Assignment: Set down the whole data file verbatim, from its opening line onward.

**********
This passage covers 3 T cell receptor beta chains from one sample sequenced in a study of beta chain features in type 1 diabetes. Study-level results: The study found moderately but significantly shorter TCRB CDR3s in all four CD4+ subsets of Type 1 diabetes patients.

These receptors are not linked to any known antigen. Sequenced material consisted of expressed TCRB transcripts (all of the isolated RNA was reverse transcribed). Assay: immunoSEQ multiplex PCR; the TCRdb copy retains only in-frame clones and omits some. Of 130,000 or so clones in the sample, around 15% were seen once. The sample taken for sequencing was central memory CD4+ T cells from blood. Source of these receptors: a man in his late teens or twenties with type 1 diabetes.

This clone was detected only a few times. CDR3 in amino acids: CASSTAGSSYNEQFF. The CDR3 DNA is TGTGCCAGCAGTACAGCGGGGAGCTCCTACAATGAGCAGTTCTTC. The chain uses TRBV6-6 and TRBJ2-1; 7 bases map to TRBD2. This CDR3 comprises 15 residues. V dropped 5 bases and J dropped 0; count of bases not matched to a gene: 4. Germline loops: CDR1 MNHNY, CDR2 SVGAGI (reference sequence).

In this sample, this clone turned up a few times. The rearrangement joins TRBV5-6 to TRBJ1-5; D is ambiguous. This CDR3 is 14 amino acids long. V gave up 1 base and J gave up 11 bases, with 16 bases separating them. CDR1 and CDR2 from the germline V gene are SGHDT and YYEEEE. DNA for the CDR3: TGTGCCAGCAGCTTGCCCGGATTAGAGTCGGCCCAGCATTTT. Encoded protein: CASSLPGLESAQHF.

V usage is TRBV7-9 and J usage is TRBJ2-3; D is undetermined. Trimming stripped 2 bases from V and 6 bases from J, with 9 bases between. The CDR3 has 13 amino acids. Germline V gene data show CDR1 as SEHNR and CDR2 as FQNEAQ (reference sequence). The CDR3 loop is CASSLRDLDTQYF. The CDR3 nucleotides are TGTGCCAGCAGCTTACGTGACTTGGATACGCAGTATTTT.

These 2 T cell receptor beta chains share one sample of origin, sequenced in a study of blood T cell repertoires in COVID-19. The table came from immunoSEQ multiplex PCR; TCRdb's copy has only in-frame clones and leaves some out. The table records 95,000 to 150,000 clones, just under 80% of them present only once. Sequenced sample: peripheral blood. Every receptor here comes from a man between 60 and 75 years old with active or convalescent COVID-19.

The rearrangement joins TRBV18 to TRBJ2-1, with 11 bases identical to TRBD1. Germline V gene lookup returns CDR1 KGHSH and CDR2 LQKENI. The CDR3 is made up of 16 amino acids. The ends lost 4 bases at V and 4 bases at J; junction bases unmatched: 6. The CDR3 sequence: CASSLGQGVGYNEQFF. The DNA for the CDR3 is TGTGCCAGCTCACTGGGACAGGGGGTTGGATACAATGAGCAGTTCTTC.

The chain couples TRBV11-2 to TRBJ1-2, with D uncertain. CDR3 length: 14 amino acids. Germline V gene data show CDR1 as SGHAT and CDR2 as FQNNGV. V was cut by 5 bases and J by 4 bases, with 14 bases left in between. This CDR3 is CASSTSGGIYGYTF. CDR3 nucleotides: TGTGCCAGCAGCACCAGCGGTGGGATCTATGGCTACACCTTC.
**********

This passage covers 3 T cell receptor beta chains from one sample sequenced in a study of beta chain features in type 1 diabetes. Study-level results: The study found moderately but significantly shorter TCRB CDR3s in all four CD4+ subsets of Type 1 diabetes patients.

These receptors are not linked to any known antigen. Sequenced material consisted of expressed TCRB transcripts (all of the isolated RNA was reverse transcribed). Assay: immunoSEQ multiplex PCR; the TCRdb copy retains only in-frame clones and omits some. Of 130,000 or so clones in the sample, around 15% were seen once. The sample taken for sequencing was central memory CD4+ T cells from blood. Source of these receptors: a man in his late teens or twenties with type 1 diabetes.

This clone was detected only a few times. CDR3 in amino acids: CASSTAGSSYNEQFF. The CDR3 DNA is TGTGCCAGCAGTACAGCGGGGAGCTCCTACAATGAGCAGTTCTTC. The chain uses TRBV6-6 and TRBJ2-1; 7 bases map to TRBD2. This CDR3 comprises 15 residues. V dropped 5 bases and J dropped 0; count of bases not matched to a gene: 4. Germline loops: CDR1 MNHNY, CDR2 SVGAGI (reference sequence).

In this sample, this clone turned up a few times. The rearrangement joins TRBV5-6 to TRBJ1-5; D is ambiguous. This CDR3 is 14 amino acids long. V gave up 1 base and J gave up 11 bases, with 16 bases separating them. CDR1 and CDR2 from the germline V gene are SGHDT and YYEEEE. DNA for the CDR3: TGTGCCAGCAGCTTGCCCGGATTAGAGTCGGCCCAGCATTTT. Encoded protein: CASSLPGLESAQHF.

V usage is TRBV7-9 and J usage is TRBJ2-3; D is undetermined. Trimming stripped 2 bases from V and 6 bases from J, with 9 bases between. The CDR3 has 13 amino acids. Germline V gene data show CDR1 as SEHNR and CDR2 as FQNEAQ (reference sequence). The CDR3 loop is CASSLRDLDTQYF. The CDR3 nucleotides are TGTGCCAGCAGCTTACGTGACTTGGATACGCAGTATTTT.

These 2 T cell receptor beta chains share one sample of origin, sequenced in a study of blood T cell repertoires in COVID-19. The table came from immunoSEQ multiplex PCR; TCRdb's copy has only in-frame clones and leaves some out. The table records 95,000 to 150,000 clones, just under 80% of them present only once. Sequenced sample: peripheral blood. Every receptor here comes from a man between 60 and 75 years old with active or convalescent COVID-19.

The rearrangement joins TRBV18 to TRBJ2-1, with 11 bases identical to TRBD1. Germline V gene lookup returns CDR1 KGHSH and CDR2 LQKENI. The CDR3 is made up of 16 amino acids. The ends lost 4 bases at V and 4 bases at J; junction bases unmatched: 6. The CDR3 sequence: CASSLGQGVGYNEQFF. The DNA for the CDR3 is TGTGCCAGCTCACTGGGACAGGGGGTTGGATACAATGAGCAGTTCTTC.

The chain couples TRBV11-2 to TRBJ1-2, with D uncertain. CDR3 length: 14 amino acids. Germline V gene data show CDR1 as SGHAT and CDR2 as FQNNGV. V was cut by 5 bases and J by 4 bases, with 14 bases left in between. This CDR3 is CASSTSGGIYGYTF. CDR3 nucleotides: TGTGCCAGCAGCACCAGCGGTGGGATCTATGGCTACACCTTC.